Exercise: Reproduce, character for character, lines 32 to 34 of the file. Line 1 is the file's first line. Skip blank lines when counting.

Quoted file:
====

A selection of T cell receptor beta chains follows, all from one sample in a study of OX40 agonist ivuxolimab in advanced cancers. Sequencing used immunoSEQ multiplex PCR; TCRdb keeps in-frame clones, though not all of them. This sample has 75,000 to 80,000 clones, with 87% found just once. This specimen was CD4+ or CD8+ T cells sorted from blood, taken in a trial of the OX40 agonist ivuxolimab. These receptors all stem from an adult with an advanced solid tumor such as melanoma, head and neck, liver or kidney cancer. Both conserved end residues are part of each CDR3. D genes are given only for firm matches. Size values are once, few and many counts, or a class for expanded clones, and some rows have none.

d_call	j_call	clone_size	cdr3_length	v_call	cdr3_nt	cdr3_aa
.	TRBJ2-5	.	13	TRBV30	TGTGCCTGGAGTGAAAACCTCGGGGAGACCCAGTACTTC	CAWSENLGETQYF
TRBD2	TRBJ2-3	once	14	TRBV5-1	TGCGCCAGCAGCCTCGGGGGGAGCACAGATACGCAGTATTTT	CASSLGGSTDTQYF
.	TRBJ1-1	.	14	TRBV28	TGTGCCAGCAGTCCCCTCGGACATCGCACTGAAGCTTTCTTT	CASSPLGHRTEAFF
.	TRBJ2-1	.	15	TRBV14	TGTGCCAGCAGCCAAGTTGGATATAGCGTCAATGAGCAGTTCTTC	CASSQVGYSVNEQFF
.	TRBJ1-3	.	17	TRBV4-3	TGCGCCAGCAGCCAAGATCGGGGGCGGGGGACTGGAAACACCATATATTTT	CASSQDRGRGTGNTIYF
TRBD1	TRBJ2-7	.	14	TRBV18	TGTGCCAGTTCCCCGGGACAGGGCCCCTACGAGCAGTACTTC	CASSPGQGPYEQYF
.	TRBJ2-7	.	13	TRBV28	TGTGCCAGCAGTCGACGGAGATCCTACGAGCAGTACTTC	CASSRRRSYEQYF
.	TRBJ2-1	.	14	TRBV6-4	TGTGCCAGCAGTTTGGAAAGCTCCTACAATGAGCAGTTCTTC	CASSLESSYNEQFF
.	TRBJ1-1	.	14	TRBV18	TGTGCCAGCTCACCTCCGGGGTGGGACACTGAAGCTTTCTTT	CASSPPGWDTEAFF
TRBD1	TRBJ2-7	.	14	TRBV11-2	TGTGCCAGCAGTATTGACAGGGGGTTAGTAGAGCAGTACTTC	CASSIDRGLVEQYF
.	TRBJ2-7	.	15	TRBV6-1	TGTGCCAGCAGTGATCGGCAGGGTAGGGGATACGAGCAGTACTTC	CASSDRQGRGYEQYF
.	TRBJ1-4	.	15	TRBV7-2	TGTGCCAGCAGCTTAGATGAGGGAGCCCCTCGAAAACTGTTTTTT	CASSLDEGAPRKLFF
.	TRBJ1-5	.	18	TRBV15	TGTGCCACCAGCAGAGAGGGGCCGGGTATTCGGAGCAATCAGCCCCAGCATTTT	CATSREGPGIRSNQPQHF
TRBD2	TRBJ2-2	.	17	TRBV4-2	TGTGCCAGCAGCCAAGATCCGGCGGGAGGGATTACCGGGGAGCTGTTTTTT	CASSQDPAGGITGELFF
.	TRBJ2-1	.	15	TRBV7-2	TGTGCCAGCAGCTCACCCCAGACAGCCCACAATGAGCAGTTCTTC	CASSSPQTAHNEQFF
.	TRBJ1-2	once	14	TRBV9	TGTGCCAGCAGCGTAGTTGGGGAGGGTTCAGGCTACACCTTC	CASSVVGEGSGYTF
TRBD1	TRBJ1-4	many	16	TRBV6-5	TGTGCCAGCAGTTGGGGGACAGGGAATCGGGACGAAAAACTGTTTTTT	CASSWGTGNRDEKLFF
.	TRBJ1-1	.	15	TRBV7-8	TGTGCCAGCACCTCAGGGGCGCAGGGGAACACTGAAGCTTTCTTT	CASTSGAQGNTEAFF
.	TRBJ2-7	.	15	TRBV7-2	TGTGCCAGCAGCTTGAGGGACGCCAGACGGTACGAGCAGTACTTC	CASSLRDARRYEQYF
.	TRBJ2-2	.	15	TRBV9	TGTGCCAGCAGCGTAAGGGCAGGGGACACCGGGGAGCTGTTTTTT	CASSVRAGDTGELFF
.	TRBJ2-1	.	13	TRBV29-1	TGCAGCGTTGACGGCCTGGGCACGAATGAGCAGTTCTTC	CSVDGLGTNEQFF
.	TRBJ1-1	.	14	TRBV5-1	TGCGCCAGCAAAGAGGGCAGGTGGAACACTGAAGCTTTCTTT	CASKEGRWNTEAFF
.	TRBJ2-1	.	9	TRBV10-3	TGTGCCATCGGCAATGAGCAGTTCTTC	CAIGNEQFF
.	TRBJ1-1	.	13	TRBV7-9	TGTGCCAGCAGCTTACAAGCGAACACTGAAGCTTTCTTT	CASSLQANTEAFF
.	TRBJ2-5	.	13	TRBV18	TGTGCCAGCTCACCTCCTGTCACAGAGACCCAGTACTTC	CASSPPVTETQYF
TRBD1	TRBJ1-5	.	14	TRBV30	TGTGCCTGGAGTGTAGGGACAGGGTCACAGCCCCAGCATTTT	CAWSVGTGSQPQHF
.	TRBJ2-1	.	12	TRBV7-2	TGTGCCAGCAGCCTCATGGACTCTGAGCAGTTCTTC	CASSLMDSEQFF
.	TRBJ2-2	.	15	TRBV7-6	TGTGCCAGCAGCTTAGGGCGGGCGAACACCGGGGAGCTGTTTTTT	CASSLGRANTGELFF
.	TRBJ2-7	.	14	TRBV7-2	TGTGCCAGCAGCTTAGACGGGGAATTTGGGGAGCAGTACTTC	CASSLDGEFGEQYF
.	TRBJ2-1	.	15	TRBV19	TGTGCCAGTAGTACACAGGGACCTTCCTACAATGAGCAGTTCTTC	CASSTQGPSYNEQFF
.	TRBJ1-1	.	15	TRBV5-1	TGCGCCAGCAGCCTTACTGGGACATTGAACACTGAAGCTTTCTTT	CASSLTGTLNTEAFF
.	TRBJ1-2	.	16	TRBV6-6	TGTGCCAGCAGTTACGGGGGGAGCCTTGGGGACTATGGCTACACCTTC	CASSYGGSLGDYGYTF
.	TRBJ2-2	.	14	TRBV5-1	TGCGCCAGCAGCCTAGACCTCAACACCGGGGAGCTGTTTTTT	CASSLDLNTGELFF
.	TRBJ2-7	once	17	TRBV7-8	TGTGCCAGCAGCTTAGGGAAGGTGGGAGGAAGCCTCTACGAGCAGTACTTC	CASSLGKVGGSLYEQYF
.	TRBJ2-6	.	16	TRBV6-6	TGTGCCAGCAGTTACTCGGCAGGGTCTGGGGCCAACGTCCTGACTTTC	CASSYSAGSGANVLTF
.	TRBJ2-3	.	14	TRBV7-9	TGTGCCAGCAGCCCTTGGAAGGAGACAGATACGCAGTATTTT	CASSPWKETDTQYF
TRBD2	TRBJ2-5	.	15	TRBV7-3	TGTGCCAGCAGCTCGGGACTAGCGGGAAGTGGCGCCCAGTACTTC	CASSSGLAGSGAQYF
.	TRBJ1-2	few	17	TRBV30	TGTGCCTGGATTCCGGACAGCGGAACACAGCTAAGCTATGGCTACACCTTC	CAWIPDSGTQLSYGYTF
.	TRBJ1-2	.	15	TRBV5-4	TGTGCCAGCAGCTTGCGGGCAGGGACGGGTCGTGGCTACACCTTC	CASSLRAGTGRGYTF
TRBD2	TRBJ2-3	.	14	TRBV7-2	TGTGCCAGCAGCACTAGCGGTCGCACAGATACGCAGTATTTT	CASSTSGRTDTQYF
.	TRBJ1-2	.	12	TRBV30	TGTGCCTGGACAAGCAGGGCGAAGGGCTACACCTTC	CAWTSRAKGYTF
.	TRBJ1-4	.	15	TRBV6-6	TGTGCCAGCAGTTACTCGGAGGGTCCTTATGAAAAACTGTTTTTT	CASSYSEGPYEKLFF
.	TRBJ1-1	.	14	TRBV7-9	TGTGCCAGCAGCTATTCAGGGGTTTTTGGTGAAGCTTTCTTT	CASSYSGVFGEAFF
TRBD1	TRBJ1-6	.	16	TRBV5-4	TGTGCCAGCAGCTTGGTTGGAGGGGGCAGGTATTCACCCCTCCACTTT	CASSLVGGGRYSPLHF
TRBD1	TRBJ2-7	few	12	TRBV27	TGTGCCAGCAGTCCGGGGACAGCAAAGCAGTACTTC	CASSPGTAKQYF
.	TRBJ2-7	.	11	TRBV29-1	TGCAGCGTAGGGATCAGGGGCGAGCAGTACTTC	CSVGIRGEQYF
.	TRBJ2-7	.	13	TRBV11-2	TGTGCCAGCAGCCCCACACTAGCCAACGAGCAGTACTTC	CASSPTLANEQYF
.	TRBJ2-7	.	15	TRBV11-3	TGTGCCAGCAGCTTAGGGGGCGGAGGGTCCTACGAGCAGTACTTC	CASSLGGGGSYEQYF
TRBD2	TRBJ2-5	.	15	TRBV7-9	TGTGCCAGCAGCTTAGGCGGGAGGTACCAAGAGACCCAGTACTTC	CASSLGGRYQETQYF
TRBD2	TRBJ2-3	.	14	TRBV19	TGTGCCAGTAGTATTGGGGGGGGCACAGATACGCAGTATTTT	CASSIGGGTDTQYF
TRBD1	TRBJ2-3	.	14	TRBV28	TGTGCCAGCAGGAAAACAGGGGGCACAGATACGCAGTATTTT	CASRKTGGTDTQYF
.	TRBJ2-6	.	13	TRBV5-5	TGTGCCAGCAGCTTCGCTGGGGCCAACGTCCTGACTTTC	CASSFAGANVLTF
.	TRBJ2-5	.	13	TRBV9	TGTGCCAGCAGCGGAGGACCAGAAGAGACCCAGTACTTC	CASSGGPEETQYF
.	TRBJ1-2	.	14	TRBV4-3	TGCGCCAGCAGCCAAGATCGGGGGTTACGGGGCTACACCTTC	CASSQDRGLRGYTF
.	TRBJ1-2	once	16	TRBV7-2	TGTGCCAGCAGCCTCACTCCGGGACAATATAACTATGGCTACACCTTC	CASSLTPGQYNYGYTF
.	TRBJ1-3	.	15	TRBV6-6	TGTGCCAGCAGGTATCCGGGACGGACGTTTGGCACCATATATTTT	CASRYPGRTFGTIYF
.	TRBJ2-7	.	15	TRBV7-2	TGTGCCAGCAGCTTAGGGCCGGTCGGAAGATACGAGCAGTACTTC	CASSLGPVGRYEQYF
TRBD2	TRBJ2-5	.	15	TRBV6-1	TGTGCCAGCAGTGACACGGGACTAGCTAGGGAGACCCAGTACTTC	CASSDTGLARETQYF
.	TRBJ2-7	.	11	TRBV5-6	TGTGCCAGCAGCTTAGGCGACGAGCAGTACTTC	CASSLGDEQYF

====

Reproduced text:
.	TRBJ2-1	.	15	TRBV19	TGTGCCAGTAGTACACAGGGACCTTCCTACAATGAGCAGTTCTTC	CASSTQGPSYNEQFF
.	TRBJ1-1	.	15	TRBV5-1	TGCGCCAGCAGCCTTACTGGGACATTGAACACTGAAGCTTTCTTT	CASSLTGTLNTEAFF
.	TRBJ1-2	.	16	TRBV6-6	TGTGCCAGCAGTTACGGGGGGAGCCTTGGGGACTATGGCTACACCTTC	CASSYGGSLGDYGYTF